Fred Schepisi Dossier

Fred Schepisi has been writing, directing and producing films in Australia, America and Britain since the 1960s. Initially working in advertising before joining the Melbourne branch of Cinesound in 1963, Schepisi is amongst the most important and celebrated directors Australia has produced. Along with Peter Weir, Gillian Armstrong, Phillip Noyce, and Bruce Beresford, Schepisi was a key figure in the renaissance of the Australian film industry in the 1970s, making the acclaimed features The Devil’s Playground (1976), a semi-autobiographical account of adolescent life in a religious boarding school, and The Chant of Jimmie Blacksmith (1978), based on Thomas Keneally’s novel. After the impact of these two features (the latter screening at Cannes and championed by such critics as Pauline Kael), Schepisi moved on to directing films overseas, including such varied works as Barbarosa (1982), Plenty (1985), Roxanne (1987), The Russia House (1990), Six Degrees of Separation (1993), Last Orders (2001) and the HBO-financed Empire Falls (2005), which won a Golden Globe for Best Mini-Series or Motion Picture made for Television. In 2011 he returned to filmmaking in Australia – after over 20 years – to direct an adaptation of Patrick White’s 1973 novel The Eye of the Storm. This tribute to Schepisi’s important contribution as an Australian and international filmmaker, a distinctive auteur and jobbing filmmaker, covers his early work in documentary (his fascinating short on The Age newspaper, People Make Papers), the mercurial critical reception of his groundbreaking opus The Chant of Jimmie Blacksmith, the representation of landscape across his first three Australian features (specifically in the partisan and compassionate Evil Angels, 1988), his initial project in the United States (the elemental and mythic Western, Barbarosa), the now iconic Six Degrees of Separation, and the importance of adaptation and collaboration across his cinema. This dossier marks the Australian release of Schepisi’s latest film, and features an illuminating interview with the director as well as an in-depth discussion of his adaptation of White’s novel.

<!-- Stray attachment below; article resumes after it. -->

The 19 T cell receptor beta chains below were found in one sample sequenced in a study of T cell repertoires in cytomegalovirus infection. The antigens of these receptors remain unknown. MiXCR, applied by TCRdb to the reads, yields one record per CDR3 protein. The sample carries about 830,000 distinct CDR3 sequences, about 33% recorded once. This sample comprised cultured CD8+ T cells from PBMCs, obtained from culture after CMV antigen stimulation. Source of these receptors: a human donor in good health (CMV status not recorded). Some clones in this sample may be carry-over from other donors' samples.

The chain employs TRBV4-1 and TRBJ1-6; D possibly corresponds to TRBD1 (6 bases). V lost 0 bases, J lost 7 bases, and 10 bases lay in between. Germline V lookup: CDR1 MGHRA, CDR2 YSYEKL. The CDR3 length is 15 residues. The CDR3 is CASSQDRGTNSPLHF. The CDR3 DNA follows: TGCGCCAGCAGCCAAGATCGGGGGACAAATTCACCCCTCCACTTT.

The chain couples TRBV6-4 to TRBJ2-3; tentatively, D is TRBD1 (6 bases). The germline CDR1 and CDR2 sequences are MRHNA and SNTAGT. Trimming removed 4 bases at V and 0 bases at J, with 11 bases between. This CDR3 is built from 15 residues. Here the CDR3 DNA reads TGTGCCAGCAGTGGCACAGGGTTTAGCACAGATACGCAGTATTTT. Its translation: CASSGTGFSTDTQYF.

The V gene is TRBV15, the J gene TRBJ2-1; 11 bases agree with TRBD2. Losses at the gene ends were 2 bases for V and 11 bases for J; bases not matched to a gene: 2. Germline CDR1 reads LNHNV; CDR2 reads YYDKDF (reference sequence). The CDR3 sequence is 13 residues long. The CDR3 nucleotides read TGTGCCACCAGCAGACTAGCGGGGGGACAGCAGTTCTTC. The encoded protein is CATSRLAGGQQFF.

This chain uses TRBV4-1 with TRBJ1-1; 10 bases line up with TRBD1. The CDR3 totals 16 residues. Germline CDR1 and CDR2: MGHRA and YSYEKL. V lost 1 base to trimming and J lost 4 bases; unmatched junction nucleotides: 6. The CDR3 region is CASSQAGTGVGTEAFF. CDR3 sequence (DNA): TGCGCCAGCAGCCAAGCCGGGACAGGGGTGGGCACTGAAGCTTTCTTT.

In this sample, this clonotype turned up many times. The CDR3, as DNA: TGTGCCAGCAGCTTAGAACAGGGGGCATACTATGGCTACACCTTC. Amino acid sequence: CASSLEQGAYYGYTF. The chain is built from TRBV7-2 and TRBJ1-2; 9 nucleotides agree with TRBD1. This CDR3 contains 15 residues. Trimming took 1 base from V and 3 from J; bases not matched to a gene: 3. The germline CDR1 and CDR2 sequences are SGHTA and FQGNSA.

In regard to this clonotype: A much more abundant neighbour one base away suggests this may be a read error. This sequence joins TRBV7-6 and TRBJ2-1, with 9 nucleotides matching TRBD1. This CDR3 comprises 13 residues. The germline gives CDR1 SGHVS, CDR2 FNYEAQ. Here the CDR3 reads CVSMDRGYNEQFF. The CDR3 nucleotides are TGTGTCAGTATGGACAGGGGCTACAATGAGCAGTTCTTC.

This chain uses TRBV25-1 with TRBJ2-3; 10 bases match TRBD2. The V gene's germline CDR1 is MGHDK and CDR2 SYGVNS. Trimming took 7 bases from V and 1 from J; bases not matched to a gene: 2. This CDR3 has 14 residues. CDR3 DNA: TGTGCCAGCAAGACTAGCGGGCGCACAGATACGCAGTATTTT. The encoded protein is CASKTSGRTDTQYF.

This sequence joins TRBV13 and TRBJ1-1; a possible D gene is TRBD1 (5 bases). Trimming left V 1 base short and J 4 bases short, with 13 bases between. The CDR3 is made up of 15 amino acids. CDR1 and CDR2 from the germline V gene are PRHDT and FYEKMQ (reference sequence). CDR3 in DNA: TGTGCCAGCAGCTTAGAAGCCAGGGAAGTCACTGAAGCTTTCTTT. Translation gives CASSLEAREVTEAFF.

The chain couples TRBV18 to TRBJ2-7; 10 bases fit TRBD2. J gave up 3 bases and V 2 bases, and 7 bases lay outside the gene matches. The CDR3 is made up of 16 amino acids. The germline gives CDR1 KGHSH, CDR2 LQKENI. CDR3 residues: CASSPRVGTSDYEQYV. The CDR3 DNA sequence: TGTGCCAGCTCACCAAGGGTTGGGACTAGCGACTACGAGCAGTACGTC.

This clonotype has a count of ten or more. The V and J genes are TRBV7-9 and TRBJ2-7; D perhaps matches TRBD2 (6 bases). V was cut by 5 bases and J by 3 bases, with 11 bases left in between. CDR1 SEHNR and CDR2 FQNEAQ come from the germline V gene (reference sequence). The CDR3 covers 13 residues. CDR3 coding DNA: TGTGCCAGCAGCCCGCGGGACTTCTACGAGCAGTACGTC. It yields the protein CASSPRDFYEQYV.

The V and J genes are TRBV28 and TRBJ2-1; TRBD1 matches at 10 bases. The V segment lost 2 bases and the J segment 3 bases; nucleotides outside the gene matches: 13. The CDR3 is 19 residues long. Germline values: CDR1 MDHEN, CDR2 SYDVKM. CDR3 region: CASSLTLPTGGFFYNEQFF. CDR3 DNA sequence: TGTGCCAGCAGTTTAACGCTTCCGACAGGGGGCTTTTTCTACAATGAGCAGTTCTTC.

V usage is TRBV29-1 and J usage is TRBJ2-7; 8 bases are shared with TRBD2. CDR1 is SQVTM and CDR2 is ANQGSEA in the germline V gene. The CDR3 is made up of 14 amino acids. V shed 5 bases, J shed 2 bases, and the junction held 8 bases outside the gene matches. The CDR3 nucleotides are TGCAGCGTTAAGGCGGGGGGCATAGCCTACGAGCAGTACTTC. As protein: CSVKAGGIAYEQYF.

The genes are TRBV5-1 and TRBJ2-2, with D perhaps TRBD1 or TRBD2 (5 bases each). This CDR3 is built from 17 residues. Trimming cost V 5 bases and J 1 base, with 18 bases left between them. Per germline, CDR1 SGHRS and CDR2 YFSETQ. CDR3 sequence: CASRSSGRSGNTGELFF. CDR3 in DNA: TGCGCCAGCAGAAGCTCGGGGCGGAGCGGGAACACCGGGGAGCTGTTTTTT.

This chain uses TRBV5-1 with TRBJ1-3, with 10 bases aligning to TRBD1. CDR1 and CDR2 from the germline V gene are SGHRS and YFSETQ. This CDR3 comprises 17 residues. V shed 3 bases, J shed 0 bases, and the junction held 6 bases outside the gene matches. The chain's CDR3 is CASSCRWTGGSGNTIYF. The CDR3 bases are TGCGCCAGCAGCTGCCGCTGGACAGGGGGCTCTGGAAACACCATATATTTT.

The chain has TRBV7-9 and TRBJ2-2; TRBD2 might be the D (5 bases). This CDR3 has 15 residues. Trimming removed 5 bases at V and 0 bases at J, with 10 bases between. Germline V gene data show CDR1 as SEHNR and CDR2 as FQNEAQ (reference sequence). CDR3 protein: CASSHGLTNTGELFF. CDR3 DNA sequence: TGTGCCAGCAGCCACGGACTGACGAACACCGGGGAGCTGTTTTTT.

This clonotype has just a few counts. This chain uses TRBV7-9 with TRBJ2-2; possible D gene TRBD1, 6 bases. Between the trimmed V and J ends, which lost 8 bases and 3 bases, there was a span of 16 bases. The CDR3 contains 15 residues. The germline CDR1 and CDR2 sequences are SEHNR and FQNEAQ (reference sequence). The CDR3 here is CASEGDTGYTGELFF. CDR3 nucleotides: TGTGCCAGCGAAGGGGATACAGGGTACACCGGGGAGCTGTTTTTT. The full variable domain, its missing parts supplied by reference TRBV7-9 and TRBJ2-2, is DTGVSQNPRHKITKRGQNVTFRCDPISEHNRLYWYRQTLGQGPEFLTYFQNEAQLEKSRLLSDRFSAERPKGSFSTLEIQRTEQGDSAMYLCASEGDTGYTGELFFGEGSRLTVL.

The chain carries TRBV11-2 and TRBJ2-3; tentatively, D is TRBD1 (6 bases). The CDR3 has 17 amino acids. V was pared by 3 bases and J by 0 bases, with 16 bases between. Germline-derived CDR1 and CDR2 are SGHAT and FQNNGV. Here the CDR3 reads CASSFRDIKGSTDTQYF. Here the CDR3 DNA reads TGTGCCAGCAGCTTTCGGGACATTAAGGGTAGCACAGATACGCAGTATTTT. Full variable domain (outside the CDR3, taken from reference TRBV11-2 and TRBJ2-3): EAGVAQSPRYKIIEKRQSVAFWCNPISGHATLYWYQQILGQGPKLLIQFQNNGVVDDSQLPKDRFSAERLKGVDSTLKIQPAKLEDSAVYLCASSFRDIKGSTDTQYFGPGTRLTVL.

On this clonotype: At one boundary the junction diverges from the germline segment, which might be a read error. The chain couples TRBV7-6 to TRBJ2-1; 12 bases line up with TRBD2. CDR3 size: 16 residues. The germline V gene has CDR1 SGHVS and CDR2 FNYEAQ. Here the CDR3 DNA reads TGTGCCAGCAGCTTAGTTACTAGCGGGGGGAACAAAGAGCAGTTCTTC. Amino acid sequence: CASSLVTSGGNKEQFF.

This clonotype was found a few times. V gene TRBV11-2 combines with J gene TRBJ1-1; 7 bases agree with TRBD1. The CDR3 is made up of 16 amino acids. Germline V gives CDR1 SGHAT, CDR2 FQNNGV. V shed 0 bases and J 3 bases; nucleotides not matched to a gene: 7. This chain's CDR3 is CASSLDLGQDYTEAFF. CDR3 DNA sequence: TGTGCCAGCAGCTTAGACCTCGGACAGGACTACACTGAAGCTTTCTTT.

Across the Borderline

Barbarosa (1982) was the first feature to be made in America by any of the key figures of the Australian film “renaissance” of the 1970s. It sits alongside the initial American films of Gillian Armstrong, Bruce...
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People Make Papers

People Make Papers (1965 Australia 16 mins) Source: ACMI Collections Prod Co: Cinesound Productions Dir: Fred Schepisi Phot: Peter Purvis Ed: Brian Kavanagh The very fact this 16-minute documentary is cal...